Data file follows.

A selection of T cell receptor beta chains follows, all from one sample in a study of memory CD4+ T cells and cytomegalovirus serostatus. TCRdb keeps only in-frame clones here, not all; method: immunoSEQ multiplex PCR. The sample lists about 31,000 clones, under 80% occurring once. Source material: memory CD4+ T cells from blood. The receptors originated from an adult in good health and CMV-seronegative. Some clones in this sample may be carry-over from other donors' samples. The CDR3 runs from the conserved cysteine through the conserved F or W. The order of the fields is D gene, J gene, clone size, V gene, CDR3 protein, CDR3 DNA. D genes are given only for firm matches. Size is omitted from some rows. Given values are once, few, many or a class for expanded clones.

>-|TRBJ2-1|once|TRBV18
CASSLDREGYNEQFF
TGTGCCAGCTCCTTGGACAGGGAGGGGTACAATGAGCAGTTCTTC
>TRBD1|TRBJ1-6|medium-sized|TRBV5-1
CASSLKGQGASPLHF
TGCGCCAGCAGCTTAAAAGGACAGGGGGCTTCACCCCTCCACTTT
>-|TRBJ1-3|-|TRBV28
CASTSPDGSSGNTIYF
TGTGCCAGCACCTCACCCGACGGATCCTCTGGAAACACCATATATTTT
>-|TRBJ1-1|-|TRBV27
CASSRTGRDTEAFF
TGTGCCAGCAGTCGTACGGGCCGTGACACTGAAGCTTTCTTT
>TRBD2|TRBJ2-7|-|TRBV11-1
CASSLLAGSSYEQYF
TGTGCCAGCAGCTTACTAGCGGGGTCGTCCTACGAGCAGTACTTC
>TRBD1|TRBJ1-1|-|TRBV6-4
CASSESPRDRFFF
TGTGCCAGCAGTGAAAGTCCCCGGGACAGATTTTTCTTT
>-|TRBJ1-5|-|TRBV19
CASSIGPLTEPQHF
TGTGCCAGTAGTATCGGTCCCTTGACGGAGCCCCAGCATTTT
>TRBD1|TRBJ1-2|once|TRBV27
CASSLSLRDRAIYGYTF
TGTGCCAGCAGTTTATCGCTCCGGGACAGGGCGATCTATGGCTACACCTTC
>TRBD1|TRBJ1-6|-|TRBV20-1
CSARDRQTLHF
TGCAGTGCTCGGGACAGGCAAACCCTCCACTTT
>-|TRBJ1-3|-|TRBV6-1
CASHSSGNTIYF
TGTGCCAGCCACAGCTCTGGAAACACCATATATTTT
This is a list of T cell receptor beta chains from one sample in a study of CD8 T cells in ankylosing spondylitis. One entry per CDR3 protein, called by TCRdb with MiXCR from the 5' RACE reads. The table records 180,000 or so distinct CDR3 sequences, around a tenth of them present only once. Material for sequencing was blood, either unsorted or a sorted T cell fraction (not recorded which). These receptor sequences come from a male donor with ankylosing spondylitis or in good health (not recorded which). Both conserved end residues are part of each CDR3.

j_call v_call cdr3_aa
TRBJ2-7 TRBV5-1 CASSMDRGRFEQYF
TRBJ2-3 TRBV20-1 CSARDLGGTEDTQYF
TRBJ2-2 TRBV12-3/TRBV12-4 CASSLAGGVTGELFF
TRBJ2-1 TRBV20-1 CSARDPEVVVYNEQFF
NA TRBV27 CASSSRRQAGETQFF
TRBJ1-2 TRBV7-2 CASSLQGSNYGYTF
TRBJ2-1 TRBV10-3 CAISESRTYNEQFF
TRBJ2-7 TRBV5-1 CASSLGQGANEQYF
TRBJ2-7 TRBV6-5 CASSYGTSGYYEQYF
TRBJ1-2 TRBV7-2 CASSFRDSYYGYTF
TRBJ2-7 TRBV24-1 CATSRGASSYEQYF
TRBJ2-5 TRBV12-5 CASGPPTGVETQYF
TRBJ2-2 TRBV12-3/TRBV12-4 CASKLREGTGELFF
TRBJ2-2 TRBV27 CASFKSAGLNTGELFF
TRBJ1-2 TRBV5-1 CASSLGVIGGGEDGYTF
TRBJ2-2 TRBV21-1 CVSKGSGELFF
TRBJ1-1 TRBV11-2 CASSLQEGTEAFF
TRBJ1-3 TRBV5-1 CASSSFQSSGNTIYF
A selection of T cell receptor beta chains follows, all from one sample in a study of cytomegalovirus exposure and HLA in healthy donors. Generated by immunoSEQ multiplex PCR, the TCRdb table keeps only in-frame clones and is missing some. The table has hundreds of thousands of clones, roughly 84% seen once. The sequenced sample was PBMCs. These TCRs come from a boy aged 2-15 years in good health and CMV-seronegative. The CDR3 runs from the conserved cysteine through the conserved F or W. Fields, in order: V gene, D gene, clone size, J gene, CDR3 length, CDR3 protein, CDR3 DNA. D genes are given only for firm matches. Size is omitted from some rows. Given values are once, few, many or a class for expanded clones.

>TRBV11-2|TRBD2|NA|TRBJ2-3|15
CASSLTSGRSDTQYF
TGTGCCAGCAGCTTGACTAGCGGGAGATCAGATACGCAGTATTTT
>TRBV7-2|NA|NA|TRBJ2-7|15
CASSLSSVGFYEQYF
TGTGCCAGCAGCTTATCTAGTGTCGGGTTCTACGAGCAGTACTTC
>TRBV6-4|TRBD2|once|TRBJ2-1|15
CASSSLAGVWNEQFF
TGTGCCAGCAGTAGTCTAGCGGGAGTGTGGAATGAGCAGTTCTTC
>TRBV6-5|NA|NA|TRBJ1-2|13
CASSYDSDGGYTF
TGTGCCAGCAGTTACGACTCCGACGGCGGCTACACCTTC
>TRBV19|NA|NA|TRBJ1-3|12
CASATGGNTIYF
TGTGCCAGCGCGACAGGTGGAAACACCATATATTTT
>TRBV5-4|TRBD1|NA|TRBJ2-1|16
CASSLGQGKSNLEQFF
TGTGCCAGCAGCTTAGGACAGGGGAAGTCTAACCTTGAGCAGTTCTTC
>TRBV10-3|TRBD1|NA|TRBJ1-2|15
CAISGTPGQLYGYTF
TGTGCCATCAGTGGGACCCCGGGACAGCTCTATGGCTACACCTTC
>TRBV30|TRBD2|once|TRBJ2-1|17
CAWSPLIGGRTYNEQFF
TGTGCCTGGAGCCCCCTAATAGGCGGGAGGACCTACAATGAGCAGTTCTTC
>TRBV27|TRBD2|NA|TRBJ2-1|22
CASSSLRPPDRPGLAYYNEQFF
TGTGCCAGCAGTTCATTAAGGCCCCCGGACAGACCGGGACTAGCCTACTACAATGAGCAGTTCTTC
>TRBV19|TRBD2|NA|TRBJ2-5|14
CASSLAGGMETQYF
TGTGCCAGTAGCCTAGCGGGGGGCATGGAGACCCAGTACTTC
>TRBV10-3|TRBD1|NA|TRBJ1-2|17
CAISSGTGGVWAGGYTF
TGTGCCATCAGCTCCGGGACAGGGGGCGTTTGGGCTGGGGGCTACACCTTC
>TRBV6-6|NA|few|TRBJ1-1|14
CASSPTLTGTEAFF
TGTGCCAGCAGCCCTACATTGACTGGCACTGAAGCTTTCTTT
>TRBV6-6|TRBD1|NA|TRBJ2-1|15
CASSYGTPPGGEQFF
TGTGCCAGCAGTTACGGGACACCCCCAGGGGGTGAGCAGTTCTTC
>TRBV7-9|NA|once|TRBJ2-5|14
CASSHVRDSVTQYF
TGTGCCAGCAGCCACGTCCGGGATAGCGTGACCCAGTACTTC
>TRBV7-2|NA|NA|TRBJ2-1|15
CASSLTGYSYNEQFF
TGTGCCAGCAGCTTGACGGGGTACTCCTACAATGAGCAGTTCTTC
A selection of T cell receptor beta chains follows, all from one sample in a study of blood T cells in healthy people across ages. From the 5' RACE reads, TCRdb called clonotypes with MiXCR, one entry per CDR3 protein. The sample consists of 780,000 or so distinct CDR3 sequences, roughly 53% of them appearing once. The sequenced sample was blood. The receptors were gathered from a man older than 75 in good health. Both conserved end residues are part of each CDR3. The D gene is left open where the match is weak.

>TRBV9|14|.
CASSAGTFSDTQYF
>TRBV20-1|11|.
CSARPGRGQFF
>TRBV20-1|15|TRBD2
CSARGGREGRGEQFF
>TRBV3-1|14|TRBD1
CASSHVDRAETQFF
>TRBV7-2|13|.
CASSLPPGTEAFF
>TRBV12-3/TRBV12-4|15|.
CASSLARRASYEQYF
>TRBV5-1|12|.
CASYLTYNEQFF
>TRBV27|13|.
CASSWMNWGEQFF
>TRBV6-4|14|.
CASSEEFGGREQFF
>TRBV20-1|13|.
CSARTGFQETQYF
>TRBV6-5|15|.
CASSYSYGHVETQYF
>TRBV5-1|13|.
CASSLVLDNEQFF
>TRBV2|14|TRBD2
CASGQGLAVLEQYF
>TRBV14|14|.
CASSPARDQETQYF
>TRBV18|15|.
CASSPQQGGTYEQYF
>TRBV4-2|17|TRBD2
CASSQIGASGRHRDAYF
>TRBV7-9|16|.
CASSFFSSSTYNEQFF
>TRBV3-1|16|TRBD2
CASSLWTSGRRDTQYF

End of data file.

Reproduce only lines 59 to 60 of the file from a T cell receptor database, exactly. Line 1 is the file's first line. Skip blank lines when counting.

>TRBV6-4|TRBD2|once|TRBJ2-1|15
CASSSLAGVWNEQFF